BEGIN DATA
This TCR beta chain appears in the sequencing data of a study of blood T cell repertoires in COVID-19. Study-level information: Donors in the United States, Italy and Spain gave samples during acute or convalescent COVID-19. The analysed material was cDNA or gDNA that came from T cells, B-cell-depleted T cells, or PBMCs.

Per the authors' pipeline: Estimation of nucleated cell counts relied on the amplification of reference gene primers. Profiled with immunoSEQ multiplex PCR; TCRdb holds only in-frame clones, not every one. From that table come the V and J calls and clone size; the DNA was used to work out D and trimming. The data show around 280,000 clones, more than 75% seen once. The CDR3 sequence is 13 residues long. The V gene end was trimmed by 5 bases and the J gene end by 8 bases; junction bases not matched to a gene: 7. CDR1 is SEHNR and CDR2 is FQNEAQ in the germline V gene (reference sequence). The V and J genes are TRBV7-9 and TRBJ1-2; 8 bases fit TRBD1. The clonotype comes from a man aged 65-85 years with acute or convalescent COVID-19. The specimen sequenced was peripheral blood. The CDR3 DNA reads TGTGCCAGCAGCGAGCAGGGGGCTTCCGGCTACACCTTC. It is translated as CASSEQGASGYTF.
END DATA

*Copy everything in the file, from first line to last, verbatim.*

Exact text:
This TCR beta chain appears in the sequencing data of a study of blood T cell repertoires in COVID-19. Study-level information: Donors in the United States, Italy and Spain gave samples during acute or convalescent COVID-19. The analysed material was cDNA or gDNA that came from T cells, B-cell-depleted T cells, or PBMCs.

Per the authors' pipeline: Estimation of nucleated cell counts relied on the amplification of reference gene primers. Profiled with immunoSEQ multiplex PCR; TCRdb holds only in-frame clones, not every one. From that table come the V and J calls and clone size; the DNA was used to work out D and trimming. The data show around 280,000 clones, more than 75% seen once. The CDR3 sequence is 13 residues long. The V gene end was trimmed by 5 bases and the J gene end by 8 bases; junction bases not matched to a gene: 7. CDR1 is SEHNR and CDR2 is FQNEAQ in the germline V gene (reference sequence). The V and J genes are TRBV7-9 and TRBJ1-2; 8 bases fit TRBD1. The clonotype comes from a man aged 65-85 years with acute or convalescent COVID-19. The specimen sequenced was peripheral blood. The CDR3 DNA reads TGTGCCAGCAGCGAGCAGGGGGCTTCCGGCTACACCTTC. It is translated as CASSEQGASGYTF.